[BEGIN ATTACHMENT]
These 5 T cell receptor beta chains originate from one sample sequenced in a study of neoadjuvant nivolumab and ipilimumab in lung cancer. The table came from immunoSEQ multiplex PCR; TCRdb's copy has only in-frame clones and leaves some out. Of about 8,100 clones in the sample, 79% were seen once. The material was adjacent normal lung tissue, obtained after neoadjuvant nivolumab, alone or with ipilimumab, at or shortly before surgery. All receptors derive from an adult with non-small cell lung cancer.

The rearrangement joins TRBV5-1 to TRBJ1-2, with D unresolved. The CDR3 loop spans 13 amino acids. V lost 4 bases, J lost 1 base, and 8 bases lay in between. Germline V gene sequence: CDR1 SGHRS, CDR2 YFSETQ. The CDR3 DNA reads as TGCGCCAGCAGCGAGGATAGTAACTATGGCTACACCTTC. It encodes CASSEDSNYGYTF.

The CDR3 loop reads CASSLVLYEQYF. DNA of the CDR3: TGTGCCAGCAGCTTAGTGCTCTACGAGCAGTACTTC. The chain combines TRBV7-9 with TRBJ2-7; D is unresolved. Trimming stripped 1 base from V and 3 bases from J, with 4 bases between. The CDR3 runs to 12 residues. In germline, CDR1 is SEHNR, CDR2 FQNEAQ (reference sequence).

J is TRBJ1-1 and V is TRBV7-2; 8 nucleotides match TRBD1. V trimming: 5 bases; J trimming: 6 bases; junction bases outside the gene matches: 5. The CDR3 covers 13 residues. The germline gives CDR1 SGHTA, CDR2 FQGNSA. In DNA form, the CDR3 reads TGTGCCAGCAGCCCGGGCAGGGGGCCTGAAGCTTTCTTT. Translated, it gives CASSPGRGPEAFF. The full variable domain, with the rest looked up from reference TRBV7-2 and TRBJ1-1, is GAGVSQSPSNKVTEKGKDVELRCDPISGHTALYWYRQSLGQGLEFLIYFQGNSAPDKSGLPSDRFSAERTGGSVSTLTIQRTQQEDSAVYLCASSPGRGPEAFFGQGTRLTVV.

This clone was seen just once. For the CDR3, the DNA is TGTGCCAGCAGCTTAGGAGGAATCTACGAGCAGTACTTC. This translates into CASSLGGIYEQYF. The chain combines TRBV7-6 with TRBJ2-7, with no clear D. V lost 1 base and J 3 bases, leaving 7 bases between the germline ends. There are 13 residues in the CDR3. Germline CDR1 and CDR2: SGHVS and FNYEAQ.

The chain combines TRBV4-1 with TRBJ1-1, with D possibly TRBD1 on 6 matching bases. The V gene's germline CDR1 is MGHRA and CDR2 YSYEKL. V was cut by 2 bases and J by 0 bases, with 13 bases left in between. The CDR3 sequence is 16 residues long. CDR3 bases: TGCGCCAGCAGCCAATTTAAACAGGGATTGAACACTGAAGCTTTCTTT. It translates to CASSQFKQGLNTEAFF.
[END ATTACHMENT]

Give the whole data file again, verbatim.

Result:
These 5 T cell receptor beta chains originate from one sample sequenced in a study of neoadjuvant nivolumab and ipilimumab in lung cancer. The table came from immunoSEQ multiplex PCR; TCRdb's copy has only in-frame clones and leaves some out. Of about 8,100 clones in the sample, 79% were seen once. The material was adjacent normal lung tissue, obtained after neoadjuvant nivolumab, alone or with ipilimumab, at or shortly before surgery. All receptors derive from an adult with non-small cell lung cancer.

The rearrangement joins TRBV5-1 to TRBJ1-2, with D unresolved. The CDR3 loop spans 13 amino acids. V lost 4 bases, J lost 1 base, and 8 bases lay in between. Germline V gene sequence: CDR1 SGHRS, CDR2 YFSETQ. The CDR3 DNA reads as TGCGCCAGCAGCGAGGATAGTAACTATGGCTACACCTTC. It encodes CASSEDSNYGYTF.

The CDR3 loop reads CASSLVLYEQYF. DNA of the CDR3: TGTGCCAGCAGCTTAGTGCTCTACGAGCAGTACTTC. The chain combines TRBV7-9 with TRBJ2-7; D is unresolved. Trimming stripped 1 base from V and 3 bases from J, with 4 bases between. The CDR3 runs to 12 residues. In germline, CDR1 is SEHNR, CDR2 FQNEAQ (reference sequence).

J is TRBJ1-1 and V is TRBV7-2; 8 nucleotides match TRBD1. V trimming: 5 bases; J trimming: 6 bases; junction bases outside the gene matches: 5. The CDR3 covers 13 residues. The germline gives CDR1 SGHTA, CDR2 FQGNSA. In DNA form, the CDR3 reads TGTGCCAGCAGCCCGGGCAGGGGGCCTGAAGCTTTCTTT. Translated, it gives CASSPGRGPEAFF. The full variable domain, with the rest looked up from reference TRBV7-2 and TRBJ1-1, is GAGVSQSPSNKVTEKGKDVELRCDPISGHTALYWYRQSLGQGLEFLIYFQGNSAPDKSGLPSDRFSAERTGGSVSTLTIQRTQQEDSAVYLCASSPGRGPEAFFGQGTRLTVV.

This clone was seen just once. For the CDR3, the DNA is TGTGCCAGCAGCTTAGGAGGAATCTACGAGCAGTACTTC. This translates into CASSLGGIYEQYF. The chain combines TRBV7-6 with TRBJ2-7, with no clear D. V lost 1 base and J 3 bases, leaving 7 bases between the germline ends. There are 13 residues in the CDR3. Germline CDR1 and CDR2: SGHVS and FNYEAQ.

The chain combines TRBV4-1 with TRBJ1-1, with D possibly TRBD1 on 6 matching bases. The V gene's germline CDR1 is MGHRA and CDR2 YSYEKL. V was cut by 2 bases and J by 0 bases, with 13 bases left in between. The CDR3 sequence is 16 residues long. CDR3 bases: TGCGCCAGCAGCCAATTTAAACAGGGATTGAACACTGAAGCTTTCTTT. It translates to CASSQFKQGLNTEAFF.